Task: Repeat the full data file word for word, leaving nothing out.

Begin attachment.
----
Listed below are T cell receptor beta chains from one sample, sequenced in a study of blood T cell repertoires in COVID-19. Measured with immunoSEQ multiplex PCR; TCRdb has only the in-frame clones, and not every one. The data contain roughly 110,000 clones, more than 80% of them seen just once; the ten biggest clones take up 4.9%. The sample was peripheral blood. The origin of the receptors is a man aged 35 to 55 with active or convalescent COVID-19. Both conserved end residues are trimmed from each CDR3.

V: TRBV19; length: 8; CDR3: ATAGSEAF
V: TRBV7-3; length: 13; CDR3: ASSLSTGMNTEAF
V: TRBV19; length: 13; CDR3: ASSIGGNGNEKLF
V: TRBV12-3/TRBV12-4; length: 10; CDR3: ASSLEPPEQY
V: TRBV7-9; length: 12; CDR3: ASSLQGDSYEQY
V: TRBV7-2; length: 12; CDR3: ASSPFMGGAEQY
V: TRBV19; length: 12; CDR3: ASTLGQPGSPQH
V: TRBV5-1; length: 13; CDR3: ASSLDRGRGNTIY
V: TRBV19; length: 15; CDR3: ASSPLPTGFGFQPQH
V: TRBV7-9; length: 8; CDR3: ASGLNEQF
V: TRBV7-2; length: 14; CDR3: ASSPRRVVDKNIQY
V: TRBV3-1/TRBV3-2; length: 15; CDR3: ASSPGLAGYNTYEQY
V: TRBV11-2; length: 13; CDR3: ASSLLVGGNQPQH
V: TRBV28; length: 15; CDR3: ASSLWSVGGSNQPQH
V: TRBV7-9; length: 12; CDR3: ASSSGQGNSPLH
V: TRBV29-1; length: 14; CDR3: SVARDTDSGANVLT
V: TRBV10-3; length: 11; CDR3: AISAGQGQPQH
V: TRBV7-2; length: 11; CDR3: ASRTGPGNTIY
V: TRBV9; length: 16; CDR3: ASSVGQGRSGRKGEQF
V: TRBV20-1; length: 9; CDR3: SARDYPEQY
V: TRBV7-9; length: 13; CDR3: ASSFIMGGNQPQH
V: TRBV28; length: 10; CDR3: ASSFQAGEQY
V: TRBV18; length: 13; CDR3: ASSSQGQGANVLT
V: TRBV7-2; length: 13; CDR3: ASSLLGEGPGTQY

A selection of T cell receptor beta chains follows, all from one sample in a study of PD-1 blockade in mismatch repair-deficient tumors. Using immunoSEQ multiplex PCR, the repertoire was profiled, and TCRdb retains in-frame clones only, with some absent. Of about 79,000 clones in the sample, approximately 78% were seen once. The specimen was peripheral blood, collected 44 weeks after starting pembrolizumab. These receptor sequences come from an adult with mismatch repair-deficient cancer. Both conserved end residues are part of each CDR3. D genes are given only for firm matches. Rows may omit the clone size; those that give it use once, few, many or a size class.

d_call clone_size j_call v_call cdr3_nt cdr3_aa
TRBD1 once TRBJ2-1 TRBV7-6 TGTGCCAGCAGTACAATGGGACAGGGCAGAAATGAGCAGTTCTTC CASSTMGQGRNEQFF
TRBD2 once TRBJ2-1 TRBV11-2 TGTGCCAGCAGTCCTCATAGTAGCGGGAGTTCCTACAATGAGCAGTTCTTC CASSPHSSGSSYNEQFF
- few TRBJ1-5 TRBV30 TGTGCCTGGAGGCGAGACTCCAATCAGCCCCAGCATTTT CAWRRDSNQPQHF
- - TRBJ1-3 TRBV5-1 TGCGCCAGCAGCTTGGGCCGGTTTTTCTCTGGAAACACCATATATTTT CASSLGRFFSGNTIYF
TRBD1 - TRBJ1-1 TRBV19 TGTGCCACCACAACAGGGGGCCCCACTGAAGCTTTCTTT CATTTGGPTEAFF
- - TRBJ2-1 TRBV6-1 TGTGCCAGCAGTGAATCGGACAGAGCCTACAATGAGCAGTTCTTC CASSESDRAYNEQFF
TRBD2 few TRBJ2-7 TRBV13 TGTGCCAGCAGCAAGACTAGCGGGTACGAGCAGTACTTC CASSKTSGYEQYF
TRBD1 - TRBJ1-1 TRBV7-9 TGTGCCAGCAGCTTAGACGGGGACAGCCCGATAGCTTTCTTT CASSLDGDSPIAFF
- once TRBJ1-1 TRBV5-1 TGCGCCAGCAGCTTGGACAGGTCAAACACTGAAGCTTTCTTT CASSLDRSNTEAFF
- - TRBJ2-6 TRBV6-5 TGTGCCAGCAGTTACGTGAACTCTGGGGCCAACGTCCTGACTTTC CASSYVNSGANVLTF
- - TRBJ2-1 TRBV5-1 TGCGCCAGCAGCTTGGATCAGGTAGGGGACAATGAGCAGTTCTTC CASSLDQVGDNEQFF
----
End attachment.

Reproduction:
Listed below are T cell receptor beta chains from one sample, sequenced in a study of blood T cell repertoires in COVID-19. Measured with immunoSEQ multiplex PCR; TCRdb has only the in-frame clones, and not every one. The data contain roughly 110,000 clones, more than 80% of them seen just once; the ten biggest clones take up 4.9%. The sample was peripheral blood. The origin of the receptors is a man aged 35 to 55 with active or convalescent COVID-19. Both conserved end residues are trimmed from each CDR3.

V: TRBV19; length: 8; CDR3: ATAGSEAF
V: TRBV7-3; length: 13; CDR3: ASSLSTGMNTEAF
V: TRBV19; length: 13; CDR3: ASSIGGNGNEKLF
V: TRBV12-3/TRBV12-4; length: 10; CDR3: ASSLEPPEQY
V: TRBV7-9; length: 12; CDR3: ASSLQGDSYEQY
V: TRBV7-2; length: 12; CDR3: ASSPFMGGAEQY
V: TRBV19; length: 12; CDR3: ASTLGQPGSPQH
V: TRBV5-1; length: 13; CDR3: ASSLDRGRGNTIY
V: TRBV19; length: 15; CDR3: ASSPLPTGFGFQPQH
V: TRBV7-9; length: 8; CDR3: ASGLNEQF
V: TRBV7-2; length: 14; CDR3: ASSPRRVVDKNIQY
V: TRBV3-1/TRBV3-2; length: 15; CDR3: ASSPGLAGYNTYEQY
V: TRBV11-2; length: 13; CDR3: ASSLLVGGNQPQH
V: TRBV28; length: 15; CDR3: ASSLWSVGGSNQPQH
V: TRBV7-9; length: 12; CDR3: ASSSGQGNSPLH
V: TRBV29-1; length: 14; CDR3: SVARDTDSGANVLT
V: TRBV10-3; length: 11; CDR3: AISAGQGQPQH
V: TRBV7-2; length: 11; CDR3: ASRTGPGNTIY
V: TRBV9; length: 16; CDR3: ASSVGQGRSGRKGEQF
V: TRBV20-1; length: 9; CDR3: SARDYPEQY
V: TRBV7-9; length: 13; CDR3: ASSFIMGGNQPQH
V: TRBV28; length: 10; CDR3: ASSFQAGEQY
V: TRBV18; length: 13; CDR3: ASSSQGQGANVLT
V: TRBV7-2; length: 13; CDR3: ASSLLGEGPGTQY

A selection of T cell receptor beta chains follows, all from one sample in a study of PD-1 blockade in mismatch repair-deficient tumors. Using immunoSEQ multiplex PCR, the repertoire was profiled, and TCRdb retains in-frame clones only, with some absent. Of about 79,000 clones in the sample, approximately 78% were seen once. The specimen was peripheral blood, collected 44 weeks after starting pembrolizumab. These receptor sequences come from an adult with mismatch repair-deficient cancer. Both conserved end residues are part of each CDR3. D genes are given only for firm matches. Rows may omit the clone size; those that give it use once, few, many or a size class.

d_call clone_size j_call v_call cdr3_nt cdr3_aa
TRBD1 once TRBJ2-1 TRBV7-6 TGTGCCAGCAGTACAATGGGACAGGGCAGAAATGAGCAGTTCTTC CASSTMGQGRNEQFF
TRBD2 once TRBJ2-1 TRBV11-2 TGTGCCAGCAGTCCTCATAGTAGCGGGAGTTCCTACAATGAGCAGTTCTTC CASSPHSSGSSYNEQFF
- few TRBJ1-5 TRBV30 TGTGCCTGGAGGCGAGACTCCAATCAGCCCCAGCATTTT CAWRRDSNQPQHF
- - TRBJ1-3 TRBV5-1 TGCGCCAGCAGCTTGGGCCGGTTTTTCTCTGGAAACACCATATATTTT CASSLGRFFSGNTIYF
TRBD1 - TRBJ1-1 TRBV19 TGTGCCACCACAACAGGGGGCCCCACTGAAGCTTTCTTT CATTTGGPTEAFF
- - TRBJ2-1 TRBV6-1 TGTGCCAGCAGTGAATCGGACAGAGCCTACAATGAGCAGTTCTTC CASSESDRAYNEQFF
TRBD2 few TRBJ2-7 TRBV13 TGTGCCAGCAGCAAGACTAGCGGGTACGAGCAGTACTTC CASSKTSGYEQYF
TRBD1 - TRBJ1-1 TRBV7-9 TGTGCCAGCAGCTTAGACGGGGACAGCCCGATAGCTTTCTTT CASSLDGDSPIAFF
- once TRBJ1-1 TRBV5-1 TGCGCCAGCAGCTTGGACAGGTCAAACACTGAAGCTTTCTTT CASSLDRSNTEAFF
- - TRBJ2-6 TRBV6-5 TGTGCCAGCAGTTACGTGAACTCTGGGGCCAACGTCCTGACTTTC CASSYVNSGANVLTF
- - TRBJ2-1 TRBV5-1 TGCGCCAGCAGCTTGGATCAGGTAGGGGACAATGAGCAGTTCTTC CASSLDQVGDNEQFF